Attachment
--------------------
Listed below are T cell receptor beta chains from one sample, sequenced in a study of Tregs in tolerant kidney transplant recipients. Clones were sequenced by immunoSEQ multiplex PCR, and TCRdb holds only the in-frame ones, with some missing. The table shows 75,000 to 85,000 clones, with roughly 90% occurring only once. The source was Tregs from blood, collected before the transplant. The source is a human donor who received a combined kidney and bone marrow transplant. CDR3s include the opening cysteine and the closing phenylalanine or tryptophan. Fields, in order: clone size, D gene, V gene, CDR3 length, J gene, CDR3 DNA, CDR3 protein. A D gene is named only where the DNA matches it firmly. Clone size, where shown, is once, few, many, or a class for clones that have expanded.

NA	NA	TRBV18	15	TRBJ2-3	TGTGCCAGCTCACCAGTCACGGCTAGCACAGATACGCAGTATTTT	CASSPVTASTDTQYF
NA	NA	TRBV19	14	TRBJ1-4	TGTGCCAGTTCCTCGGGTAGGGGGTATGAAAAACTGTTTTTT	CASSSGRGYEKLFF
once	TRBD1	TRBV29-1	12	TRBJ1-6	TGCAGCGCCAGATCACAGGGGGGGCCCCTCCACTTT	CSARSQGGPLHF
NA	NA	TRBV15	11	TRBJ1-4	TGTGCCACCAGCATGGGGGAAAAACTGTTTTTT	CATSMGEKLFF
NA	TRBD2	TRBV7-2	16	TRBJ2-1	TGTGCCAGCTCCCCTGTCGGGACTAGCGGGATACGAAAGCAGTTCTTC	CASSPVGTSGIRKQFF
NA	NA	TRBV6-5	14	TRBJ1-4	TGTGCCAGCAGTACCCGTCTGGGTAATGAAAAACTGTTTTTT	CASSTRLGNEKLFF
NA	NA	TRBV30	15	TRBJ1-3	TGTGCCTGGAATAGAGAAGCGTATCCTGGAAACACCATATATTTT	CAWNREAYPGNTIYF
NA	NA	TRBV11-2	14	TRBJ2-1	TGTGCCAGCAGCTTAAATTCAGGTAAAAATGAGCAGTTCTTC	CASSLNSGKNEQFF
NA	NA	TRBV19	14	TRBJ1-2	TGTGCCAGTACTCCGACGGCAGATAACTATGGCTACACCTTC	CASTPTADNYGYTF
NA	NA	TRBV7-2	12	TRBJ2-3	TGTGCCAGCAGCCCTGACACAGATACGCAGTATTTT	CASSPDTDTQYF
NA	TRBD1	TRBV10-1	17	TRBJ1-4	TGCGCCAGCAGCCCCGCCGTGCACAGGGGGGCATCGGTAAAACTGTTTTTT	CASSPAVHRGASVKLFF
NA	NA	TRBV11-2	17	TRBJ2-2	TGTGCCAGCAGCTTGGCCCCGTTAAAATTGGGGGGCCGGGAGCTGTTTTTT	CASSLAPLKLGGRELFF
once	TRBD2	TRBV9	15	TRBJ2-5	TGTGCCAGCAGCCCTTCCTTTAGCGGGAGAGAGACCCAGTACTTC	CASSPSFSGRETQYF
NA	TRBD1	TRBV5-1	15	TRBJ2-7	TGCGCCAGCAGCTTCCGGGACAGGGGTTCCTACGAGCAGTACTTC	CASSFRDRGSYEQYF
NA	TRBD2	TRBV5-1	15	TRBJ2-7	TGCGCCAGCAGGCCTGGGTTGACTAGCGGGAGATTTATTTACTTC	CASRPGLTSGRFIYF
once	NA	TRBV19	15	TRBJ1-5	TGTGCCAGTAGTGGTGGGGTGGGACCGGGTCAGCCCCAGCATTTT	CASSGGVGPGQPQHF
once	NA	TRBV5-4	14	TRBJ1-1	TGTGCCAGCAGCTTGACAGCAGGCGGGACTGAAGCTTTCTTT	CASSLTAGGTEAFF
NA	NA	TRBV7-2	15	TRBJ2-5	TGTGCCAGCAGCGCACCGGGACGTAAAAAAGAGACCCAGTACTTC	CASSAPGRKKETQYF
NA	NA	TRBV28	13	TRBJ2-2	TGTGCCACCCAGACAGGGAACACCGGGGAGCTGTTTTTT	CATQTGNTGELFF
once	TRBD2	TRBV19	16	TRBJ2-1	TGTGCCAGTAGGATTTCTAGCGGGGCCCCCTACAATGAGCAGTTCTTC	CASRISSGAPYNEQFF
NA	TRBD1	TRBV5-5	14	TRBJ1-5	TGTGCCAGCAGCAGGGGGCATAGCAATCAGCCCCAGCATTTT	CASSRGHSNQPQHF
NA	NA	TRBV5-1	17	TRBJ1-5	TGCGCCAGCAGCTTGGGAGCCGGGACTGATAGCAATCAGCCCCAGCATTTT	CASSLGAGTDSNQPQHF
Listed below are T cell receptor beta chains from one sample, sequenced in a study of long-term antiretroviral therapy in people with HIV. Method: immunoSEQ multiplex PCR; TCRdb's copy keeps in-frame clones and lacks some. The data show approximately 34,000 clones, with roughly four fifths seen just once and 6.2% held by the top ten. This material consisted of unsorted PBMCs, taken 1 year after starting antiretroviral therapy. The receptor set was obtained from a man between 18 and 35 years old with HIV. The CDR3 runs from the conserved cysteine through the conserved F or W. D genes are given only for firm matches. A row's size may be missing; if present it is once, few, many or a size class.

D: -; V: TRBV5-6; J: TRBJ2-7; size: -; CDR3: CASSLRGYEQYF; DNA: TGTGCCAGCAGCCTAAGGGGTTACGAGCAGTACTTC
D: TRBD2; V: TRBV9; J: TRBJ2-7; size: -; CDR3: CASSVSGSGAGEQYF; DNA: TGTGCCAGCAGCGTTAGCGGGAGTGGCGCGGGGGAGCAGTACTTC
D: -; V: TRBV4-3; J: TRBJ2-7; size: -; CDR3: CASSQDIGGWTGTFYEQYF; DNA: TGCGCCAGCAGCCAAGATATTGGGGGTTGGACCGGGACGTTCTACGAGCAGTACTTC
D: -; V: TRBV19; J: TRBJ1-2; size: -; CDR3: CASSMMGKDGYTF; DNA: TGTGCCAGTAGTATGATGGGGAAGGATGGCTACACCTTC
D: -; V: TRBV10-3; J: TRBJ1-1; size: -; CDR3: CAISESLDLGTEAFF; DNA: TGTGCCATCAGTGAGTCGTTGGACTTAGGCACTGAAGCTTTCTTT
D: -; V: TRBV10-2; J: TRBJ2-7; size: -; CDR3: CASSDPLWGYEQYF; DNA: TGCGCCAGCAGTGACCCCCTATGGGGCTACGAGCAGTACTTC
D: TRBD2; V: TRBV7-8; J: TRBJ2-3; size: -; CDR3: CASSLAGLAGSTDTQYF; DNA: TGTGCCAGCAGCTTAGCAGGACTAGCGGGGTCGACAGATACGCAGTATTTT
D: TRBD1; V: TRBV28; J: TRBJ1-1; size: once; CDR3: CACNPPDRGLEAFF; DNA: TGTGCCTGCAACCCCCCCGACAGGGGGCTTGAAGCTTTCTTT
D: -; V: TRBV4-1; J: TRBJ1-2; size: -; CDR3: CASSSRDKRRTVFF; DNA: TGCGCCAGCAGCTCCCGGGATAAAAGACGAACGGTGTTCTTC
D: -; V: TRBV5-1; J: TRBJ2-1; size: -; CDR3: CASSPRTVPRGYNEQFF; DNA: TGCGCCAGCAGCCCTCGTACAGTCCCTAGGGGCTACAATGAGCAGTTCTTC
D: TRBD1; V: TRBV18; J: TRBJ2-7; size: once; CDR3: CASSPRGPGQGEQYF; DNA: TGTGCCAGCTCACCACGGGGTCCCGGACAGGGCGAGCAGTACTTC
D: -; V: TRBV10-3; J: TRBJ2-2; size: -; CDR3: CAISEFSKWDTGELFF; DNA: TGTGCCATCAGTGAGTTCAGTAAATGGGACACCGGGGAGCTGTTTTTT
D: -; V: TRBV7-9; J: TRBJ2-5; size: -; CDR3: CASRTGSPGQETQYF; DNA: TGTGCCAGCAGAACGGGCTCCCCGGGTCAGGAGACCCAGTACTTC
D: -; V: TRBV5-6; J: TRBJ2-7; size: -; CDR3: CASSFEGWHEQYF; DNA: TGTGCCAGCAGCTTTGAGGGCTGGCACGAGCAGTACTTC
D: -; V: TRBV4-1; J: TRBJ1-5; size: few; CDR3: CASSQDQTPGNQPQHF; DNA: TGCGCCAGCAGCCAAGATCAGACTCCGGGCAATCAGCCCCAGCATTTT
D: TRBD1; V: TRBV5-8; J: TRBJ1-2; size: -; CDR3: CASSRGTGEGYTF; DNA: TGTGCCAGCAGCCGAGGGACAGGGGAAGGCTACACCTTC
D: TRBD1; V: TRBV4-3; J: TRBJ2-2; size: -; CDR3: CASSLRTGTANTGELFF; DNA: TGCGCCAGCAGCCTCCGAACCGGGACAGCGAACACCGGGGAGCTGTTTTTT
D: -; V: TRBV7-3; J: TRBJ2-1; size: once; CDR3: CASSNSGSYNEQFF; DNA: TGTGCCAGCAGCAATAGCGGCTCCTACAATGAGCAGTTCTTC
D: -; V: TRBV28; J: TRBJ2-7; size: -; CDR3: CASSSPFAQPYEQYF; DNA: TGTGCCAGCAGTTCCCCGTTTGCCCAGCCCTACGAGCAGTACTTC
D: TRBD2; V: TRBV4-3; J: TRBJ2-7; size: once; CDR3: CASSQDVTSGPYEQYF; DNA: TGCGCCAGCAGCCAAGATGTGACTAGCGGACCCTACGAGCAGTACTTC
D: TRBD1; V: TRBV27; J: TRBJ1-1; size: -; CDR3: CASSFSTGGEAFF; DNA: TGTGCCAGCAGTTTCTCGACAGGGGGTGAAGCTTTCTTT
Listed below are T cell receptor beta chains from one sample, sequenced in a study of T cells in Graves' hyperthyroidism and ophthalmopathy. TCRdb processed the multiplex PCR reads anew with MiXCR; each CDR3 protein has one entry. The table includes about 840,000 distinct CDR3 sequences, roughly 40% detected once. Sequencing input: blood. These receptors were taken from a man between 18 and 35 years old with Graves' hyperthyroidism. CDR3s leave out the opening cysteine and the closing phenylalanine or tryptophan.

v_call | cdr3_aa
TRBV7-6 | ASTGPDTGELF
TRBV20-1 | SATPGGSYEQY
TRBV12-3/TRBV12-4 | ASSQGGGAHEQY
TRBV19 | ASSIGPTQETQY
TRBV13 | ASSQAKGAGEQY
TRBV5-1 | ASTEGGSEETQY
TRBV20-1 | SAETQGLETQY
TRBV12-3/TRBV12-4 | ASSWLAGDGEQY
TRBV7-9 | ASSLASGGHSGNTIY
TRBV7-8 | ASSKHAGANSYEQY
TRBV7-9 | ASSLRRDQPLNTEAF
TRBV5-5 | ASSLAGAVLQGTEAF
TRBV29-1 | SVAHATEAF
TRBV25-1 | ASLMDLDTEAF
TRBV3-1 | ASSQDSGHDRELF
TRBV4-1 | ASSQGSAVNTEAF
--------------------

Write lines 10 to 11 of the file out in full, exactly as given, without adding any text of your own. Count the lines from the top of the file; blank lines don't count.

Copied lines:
NA	NA	TRBV19	14	TRBJ1-2	TGTGCCAGTACTCCGACGGCAGATAACTATGGCTACACCTTC	CASTPTADNYGYTF
NA	NA	TRBV7-2	12	TRBJ2-3	TGTGCCAGCAGCCCTGACACAGATACGCAGTATTTT	CASSPDTDTQYF